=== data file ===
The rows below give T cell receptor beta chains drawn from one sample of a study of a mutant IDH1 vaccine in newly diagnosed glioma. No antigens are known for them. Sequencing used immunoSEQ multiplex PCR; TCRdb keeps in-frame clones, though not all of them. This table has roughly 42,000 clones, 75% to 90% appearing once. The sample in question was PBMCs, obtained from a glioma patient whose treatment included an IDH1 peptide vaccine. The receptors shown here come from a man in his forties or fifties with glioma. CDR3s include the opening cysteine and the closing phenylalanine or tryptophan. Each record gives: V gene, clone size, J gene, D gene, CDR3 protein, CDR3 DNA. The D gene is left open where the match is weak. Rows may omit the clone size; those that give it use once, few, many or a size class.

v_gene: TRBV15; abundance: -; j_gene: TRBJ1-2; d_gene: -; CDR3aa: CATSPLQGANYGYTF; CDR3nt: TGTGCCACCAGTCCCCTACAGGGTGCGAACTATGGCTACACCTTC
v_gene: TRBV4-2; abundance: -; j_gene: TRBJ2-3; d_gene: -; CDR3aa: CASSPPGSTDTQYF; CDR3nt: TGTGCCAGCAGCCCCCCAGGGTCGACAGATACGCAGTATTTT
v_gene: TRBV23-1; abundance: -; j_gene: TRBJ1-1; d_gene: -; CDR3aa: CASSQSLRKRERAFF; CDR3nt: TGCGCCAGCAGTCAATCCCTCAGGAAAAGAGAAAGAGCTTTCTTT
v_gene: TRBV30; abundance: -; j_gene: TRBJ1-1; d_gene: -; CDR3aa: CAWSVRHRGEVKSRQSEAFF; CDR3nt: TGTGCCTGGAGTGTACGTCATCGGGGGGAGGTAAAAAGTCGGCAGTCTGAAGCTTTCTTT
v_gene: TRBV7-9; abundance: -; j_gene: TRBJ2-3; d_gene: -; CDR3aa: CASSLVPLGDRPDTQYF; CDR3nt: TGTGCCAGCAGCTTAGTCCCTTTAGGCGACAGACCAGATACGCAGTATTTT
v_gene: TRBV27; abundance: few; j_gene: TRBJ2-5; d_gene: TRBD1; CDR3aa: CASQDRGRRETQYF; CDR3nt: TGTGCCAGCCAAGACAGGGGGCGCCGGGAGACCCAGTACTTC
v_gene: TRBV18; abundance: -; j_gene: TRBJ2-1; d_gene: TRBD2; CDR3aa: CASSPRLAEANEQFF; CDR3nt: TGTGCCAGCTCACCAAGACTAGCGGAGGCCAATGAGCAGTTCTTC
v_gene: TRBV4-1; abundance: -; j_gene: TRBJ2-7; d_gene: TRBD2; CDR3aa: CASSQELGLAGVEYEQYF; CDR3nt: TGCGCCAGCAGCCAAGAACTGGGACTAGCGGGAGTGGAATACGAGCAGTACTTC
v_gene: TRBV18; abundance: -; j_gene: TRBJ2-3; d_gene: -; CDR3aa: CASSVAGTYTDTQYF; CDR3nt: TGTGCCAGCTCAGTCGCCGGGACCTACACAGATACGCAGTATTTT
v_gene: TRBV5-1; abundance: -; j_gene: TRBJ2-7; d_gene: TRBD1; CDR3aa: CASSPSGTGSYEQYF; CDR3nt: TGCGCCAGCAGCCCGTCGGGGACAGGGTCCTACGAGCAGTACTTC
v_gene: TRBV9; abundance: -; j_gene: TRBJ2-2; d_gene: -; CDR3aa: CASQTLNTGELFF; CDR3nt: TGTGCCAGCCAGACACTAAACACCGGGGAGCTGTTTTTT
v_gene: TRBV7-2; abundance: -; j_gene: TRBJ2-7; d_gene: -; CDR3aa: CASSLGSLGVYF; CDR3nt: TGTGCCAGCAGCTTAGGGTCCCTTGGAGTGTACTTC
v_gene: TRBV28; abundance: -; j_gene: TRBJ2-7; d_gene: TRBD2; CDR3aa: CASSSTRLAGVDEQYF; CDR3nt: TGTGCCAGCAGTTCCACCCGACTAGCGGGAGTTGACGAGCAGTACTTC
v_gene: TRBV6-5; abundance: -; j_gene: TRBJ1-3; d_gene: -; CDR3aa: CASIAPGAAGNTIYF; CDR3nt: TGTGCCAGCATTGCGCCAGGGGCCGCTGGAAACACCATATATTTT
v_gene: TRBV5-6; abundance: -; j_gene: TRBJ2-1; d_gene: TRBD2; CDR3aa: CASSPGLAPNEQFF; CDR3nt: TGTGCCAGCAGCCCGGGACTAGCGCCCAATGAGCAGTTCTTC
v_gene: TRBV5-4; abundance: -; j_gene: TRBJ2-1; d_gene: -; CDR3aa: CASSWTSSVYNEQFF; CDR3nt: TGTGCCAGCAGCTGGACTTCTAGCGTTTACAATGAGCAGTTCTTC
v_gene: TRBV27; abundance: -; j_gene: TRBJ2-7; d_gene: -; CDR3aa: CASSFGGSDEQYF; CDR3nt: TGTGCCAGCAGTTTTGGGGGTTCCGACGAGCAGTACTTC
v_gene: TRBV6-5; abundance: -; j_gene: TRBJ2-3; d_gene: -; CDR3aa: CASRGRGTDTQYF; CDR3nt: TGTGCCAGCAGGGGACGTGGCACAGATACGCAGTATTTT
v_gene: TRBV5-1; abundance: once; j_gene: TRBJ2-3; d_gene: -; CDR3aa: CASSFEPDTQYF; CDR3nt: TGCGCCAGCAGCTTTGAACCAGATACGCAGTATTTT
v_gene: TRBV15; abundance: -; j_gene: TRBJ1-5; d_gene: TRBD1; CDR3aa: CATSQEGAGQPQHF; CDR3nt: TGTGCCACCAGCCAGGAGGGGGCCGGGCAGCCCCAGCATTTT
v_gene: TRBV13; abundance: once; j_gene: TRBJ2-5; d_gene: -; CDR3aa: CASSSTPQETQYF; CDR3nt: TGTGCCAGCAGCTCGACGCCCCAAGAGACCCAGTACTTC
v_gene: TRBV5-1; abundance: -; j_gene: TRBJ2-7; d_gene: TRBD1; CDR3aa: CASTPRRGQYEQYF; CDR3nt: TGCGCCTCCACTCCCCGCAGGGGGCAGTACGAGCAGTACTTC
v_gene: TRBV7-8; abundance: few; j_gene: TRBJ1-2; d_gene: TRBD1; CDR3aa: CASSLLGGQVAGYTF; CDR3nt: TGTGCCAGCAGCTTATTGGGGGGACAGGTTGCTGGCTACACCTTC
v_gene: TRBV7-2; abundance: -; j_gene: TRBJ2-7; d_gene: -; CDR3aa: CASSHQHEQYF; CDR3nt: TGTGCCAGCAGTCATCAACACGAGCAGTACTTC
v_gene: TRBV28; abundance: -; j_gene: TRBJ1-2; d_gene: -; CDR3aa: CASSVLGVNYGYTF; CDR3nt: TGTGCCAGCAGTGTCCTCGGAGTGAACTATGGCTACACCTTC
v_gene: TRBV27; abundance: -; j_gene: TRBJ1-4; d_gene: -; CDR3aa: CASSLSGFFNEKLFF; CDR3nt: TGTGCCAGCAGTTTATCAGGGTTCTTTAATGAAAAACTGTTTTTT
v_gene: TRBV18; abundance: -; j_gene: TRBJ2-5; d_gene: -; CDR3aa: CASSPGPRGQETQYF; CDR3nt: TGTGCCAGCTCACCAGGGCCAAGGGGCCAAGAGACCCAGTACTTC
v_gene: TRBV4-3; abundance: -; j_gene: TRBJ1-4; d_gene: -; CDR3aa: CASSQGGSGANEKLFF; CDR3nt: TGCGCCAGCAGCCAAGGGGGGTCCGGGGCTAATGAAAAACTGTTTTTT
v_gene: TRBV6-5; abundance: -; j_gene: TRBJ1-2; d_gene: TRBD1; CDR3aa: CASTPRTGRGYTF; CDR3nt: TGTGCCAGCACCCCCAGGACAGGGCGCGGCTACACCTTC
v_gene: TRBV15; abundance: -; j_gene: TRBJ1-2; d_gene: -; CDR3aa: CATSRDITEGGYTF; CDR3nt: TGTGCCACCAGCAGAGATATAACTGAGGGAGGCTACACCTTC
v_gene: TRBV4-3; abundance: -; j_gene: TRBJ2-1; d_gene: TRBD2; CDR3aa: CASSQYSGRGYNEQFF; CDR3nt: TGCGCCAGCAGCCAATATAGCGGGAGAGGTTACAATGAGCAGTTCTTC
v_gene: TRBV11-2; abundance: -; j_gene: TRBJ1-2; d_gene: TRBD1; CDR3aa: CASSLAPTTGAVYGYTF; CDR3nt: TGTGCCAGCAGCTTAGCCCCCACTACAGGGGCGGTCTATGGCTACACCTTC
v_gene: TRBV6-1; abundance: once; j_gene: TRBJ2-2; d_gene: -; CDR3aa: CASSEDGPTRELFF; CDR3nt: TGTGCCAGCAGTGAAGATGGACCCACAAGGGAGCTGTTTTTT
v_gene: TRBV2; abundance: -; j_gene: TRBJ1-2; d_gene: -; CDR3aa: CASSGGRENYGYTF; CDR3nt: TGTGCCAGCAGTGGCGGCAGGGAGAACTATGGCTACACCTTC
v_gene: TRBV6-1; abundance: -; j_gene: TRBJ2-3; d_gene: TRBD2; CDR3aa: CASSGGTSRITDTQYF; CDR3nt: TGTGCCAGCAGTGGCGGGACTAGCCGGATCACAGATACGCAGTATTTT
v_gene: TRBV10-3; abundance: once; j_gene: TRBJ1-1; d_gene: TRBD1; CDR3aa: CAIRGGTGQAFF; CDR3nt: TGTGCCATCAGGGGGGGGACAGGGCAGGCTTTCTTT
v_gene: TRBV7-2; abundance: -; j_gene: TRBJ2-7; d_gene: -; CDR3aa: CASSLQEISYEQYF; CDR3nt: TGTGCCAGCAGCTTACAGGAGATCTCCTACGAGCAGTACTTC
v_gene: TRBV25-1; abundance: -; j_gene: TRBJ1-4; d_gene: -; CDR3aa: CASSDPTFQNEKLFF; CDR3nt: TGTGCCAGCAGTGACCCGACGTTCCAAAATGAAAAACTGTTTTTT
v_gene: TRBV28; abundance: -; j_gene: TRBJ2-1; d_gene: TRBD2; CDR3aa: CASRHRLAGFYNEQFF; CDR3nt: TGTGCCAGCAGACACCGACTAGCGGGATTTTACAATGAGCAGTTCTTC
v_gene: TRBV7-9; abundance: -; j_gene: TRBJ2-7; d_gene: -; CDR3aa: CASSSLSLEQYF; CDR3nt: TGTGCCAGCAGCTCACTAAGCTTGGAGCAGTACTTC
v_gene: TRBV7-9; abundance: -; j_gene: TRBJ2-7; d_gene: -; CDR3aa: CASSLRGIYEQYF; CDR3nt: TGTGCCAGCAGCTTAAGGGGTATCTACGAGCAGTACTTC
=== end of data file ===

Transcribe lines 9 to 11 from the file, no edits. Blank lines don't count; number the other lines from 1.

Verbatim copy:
v_gene: TRBV4-1; abundance: -; j_gene: TRBJ2-7; d_gene: TRBD2; CDR3aa: CASSQELGLAGVEYEQYF; CDR3nt: TGCGCCAGCAGCCAAGAACTGGGACTAGCGGGAGTGGAATACGAGCAGTACTTC
v_gene: TRBV18; abundance: -; j_gene: TRBJ2-3; d_gene: -; CDR3aa: CASSVAGTYTDTQYF; CDR3nt: TGTGCCAGCTCAGTCGCCGGGACCTACACAGATACGCAGTATTTT
v_gene: TRBV5-1; abundance: -; j_gene: TRBJ2-7; d_gene: TRBD1; CDR3aa: CASSPSGTGSYEQYF; CDR3nt: TGCGCCAGCAGCCCGTCGGGGACAGGGTCCTACGAGCAGTACTTC